Sunday, May 15, 2011

Montana field work

I’m currently sitting at the gate in Denver International Airport waiting for my flight to Missoula, Montana. This summer I will be working for the University of Montana – Avian Science Center conducting point counts throughout the state. After a week of training at the Condon Work Station in Swan Valley, I’ll head to my designated region of the state – Central Montana. I’ll be surveying everywhere from Big Timber to Miles City north of I-90 to Lewistown and Glasgow (not where you’re thinking). This also includes Billings, the capital, where I will get the chance to shave the beard and clean up every once in a while. The rest of the field season will involve camping wherever I can – mostly BLM lands.

Map of Montana showing Swan Valley (upper left), Missoula and my region 

Keep checking back as I report on the field season, post photos and try to catch up on the past 16 months!

Tuesday, May 10, 2011

16 Months

Well, I asked for it – not updating my blog for 16 months means I have a lot of catching up to do. To make life easier, I’m going to do it in two, three, maybe four posts. Since my absence, I’ve done a lot of birding in South Africa, worked on the Ohio Breeding Bird Atlas, took a road trip from Oklahoma to New Mexico, explored Algonquin during winter, birded England and France and now back in Ohio enjoying spring migration before heading to Montana for another field job.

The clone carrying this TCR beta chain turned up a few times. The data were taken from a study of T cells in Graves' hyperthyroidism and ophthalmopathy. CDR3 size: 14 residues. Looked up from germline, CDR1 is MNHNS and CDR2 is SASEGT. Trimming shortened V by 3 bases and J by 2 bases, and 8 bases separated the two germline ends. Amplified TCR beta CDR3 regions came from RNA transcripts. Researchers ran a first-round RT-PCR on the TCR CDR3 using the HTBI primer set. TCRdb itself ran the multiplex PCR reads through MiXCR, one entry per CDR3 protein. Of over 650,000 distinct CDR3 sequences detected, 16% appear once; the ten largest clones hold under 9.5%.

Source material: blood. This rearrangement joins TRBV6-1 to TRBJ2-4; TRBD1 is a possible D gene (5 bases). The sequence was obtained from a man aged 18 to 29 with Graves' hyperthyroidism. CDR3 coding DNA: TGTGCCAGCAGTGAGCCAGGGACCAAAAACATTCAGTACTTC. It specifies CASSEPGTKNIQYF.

Starting where I left off on January 18, 2010, the following day, Gerald Wingate and I drove 120km north of Cape Town to the West Coast National Park. This 106 sq. mile park hugs the South African coastline and offers some of the best shorebirding around. WCNP has several bird hides situated along Langabaan Bay and if timed right, shorebirds galore. By the end of the day we had: Black-winged Stilt, Common-ringed, Kittlitz’s, Chestnut-banded, White-fronted, and Black-bellied Plovers, Blacksmith Lapwing, Sanderling, Little Stint, Curlew, Common, and Marsh Sandpipers, Common Greenshank, Bar-tailed Godwit, Whimbrel and Ruddy Turnstone. Other interesting birds include Cape Crombec, Cape Penduline-Tit, Southern Black Korhaan and several Gray-winged Francolins (see below).

West Coast National Park mudflats

 Grey-winged Francolin (endemic)

Verreaux's Eagle - nesting nearby

This pretty much concluded birding for a while as I attended lectures. After exams were over in late-May, I flew back to Ohio for my second field season working for the Ohio Breeding Bird Atlas II conducting point counts throughout the state. This year was pretty uneventful unlike two years prior when I recorded Upland Sandpipers in Ashland and Harrison Counties, Golden-winged Warbler in Summit County, Clay-colored X Field Sparrow hybrid in Lorain County and helped discover Ohio’s first breeding Common Raven in over 100 years. At the end of the field season, I was Cape Town bound again...